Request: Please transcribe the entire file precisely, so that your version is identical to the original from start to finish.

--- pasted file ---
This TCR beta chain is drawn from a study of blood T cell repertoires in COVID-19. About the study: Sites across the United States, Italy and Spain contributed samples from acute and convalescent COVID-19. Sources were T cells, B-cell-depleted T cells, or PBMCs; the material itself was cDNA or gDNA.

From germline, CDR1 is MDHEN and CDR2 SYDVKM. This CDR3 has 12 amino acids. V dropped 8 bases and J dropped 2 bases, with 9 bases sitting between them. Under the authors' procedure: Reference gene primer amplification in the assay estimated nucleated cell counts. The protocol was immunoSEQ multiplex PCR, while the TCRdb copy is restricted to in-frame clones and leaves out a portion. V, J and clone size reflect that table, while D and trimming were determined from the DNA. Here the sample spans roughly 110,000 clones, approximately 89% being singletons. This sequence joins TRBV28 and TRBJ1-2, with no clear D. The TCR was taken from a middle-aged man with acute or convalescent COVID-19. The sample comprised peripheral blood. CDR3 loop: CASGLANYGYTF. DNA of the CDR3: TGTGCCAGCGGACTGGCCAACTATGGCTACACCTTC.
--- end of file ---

This TCR beta chain is drawn from a study of blood T cell repertoires in COVID-19. About the study: Sites across the United States, Italy and Spain contributed samples from acute and convalescent COVID-19. Sources were T cells, B-cell-depleted T cells, or PBMCs; the material itself was cDNA or gDNA.

From germline, CDR1 is MDHEN and CDR2 SYDVKM. This CDR3 has 12 amino acids. V dropped 8 bases and J dropped 2 bases, with 9 bases sitting between them. Under the authors' procedure: Reference gene primer amplification in the assay estimated nucleated cell counts. The protocol was immunoSEQ multiplex PCR, while the TCRdb copy is restricted to in-frame clones and leaves out a portion. V, J and clone size reflect that table, while D and trimming were determined from the DNA. Here the sample spans roughly 110,000 clones, approximately 89% being singletons. This sequence joins TRBV28 and TRBJ1-2, with no clear D. The TCR was taken from a middle-aged man with acute or convalescent COVID-19. The sample comprised peripheral blood. CDR3 loop: CASGLANYGYTF. DNA of the CDR3: TGTGCCAGCGGACTGGCCAACTATGGCTACACCTTC.